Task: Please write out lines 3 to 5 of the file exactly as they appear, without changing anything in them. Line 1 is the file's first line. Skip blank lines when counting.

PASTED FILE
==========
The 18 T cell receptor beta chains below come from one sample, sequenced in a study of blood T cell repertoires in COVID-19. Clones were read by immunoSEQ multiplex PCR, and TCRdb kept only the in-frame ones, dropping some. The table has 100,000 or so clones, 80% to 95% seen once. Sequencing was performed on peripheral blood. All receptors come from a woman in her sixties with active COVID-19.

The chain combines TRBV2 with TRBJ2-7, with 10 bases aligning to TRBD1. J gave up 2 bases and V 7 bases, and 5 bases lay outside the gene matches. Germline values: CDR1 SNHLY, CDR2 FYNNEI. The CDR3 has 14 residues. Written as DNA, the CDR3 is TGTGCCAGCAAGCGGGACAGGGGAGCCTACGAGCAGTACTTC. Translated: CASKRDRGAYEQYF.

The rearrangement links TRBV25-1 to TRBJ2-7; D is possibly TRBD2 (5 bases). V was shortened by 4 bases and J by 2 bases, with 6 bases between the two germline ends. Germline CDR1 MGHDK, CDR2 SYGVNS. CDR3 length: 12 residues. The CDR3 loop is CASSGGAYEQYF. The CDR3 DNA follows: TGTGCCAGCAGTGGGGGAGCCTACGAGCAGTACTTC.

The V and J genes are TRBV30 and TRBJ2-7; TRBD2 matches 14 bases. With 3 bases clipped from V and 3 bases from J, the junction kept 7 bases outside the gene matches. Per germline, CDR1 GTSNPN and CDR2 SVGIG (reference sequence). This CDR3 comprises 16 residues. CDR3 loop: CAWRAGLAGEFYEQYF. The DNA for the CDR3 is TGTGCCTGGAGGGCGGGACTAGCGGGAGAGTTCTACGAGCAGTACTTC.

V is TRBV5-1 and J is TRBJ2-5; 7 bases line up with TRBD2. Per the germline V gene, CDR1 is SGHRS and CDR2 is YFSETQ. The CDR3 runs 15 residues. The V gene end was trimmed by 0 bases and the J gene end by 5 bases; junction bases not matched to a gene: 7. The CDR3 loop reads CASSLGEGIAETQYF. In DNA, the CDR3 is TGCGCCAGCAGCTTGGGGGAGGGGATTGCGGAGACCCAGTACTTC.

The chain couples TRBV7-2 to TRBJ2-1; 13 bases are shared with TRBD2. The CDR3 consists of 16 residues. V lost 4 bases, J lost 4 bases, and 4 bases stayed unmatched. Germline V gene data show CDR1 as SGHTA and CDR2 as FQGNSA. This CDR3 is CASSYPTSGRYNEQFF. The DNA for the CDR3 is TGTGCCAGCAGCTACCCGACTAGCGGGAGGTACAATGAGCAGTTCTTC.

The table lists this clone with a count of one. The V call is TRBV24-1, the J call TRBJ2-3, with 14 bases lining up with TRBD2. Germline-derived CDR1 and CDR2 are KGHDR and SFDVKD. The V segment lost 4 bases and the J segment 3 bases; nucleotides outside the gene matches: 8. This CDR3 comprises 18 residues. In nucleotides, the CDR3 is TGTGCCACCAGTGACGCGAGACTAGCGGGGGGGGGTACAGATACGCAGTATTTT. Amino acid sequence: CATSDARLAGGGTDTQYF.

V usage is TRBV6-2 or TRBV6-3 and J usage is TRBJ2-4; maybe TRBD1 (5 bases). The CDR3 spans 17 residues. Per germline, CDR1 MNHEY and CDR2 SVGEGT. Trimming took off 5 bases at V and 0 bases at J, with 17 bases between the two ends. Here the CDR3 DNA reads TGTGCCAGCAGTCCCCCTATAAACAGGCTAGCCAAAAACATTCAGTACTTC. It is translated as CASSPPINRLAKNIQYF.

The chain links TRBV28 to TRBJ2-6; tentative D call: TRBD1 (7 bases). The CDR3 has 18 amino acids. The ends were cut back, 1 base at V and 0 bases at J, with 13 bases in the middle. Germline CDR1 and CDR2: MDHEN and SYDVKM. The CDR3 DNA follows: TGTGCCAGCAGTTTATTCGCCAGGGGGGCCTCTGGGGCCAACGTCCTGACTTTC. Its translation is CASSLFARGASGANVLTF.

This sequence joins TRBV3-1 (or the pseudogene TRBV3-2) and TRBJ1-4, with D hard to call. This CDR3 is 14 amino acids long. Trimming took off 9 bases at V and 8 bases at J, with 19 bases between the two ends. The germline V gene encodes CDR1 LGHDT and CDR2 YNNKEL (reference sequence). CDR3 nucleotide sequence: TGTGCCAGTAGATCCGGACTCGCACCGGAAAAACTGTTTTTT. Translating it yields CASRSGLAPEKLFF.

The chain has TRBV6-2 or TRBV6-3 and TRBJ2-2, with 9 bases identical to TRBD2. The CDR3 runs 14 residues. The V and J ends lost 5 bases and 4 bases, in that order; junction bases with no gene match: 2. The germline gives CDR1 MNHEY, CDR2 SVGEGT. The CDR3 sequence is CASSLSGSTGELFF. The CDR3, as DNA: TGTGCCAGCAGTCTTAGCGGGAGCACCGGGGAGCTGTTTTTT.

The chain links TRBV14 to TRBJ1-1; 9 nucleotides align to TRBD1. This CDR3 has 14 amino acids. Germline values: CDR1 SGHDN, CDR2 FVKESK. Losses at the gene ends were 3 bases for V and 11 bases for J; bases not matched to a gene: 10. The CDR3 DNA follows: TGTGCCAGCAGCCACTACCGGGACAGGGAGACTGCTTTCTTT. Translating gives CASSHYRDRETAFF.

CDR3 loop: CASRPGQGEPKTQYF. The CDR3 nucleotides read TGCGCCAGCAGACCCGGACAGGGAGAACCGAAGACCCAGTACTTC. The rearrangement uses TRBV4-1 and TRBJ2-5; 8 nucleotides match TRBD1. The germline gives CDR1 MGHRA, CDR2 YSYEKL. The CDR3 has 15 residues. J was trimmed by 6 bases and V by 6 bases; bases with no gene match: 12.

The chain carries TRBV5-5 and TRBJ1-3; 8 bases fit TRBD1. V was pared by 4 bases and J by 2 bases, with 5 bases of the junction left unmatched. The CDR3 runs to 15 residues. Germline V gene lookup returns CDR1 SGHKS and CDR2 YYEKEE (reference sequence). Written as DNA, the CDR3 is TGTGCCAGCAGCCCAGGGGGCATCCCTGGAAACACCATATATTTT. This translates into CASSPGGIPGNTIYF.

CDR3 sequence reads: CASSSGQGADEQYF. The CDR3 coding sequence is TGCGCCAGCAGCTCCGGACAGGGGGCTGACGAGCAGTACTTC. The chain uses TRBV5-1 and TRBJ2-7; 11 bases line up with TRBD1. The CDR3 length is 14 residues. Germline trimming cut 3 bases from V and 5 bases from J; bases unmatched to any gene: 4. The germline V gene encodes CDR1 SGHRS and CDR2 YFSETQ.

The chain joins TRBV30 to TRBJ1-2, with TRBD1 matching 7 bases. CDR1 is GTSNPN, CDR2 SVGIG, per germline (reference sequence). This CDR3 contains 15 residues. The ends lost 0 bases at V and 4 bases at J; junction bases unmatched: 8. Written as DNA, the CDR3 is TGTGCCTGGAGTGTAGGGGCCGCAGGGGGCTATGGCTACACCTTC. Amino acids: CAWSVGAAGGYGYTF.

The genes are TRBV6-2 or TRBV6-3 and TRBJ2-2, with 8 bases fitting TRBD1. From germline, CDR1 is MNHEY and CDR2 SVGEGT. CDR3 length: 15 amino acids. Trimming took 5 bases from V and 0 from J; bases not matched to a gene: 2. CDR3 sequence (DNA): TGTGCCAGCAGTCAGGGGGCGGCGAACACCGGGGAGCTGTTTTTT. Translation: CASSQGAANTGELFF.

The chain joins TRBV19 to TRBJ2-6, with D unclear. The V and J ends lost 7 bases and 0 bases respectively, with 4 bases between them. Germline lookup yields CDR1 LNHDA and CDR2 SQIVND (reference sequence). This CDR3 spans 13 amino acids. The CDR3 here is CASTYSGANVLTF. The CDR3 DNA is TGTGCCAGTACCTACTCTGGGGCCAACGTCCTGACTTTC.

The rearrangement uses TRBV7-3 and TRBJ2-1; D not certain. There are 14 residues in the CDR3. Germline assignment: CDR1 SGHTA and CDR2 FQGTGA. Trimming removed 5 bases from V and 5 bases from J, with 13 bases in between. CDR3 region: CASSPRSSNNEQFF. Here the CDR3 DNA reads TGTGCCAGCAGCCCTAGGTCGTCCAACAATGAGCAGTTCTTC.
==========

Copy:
The rearrangement links TRBV25-1 to TRBJ2-7; D is possibly TRBD2 (5 bases). V was shortened by 4 bases and J by 2 bases, with 6 bases between the two germline ends. Germline CDR1 MGHDK, CDR2 SYGVNS. CDR3 length: 12 residues. The CDR3 loop is CASSGGAYEQYF. The CDR3 DNA follows: TGTGCCAGCAGTGGGGGAGCCTACGAGCAGTACTTC.

The V and J genes are TRBV30 and TRBJ2-7; TRBD2 matches 14 bases. With 3 bases clipped from V and 3 bases from J, the junction kept 7 bases outside the gene matches. Per germline, CDR1 GTSNPN and CDR2 SVGIG (reference sequence). This CDR3 comprises 16 residues. CDR3 loop: CAWRAGLAGEFYEQYF. The DNA for the CDR3 is TGTGCCTGGAGGGCGGGACTAGCGGGAGAGTTCTACGAGCAGTACTTC.

V is TRBV5-1 and J is TRBJ2-5; 7 bases line up with TRBD2. Per the germline V gene, CDR1 is SGHRS and CDR2 is YFSETQ. The CDR3 runs 15 residues. The V gene end was trimmed by 0 bases and the J gene end by 5 bases; junction bases not matched to a gene: 7. The CDR3 loop reads CASSLGEGIAETQYF. In DNA, the CDR3 is TGCGCCAGCAGCTTGGGGGAGGGGATTGCGGAGACCCAGTACTTC.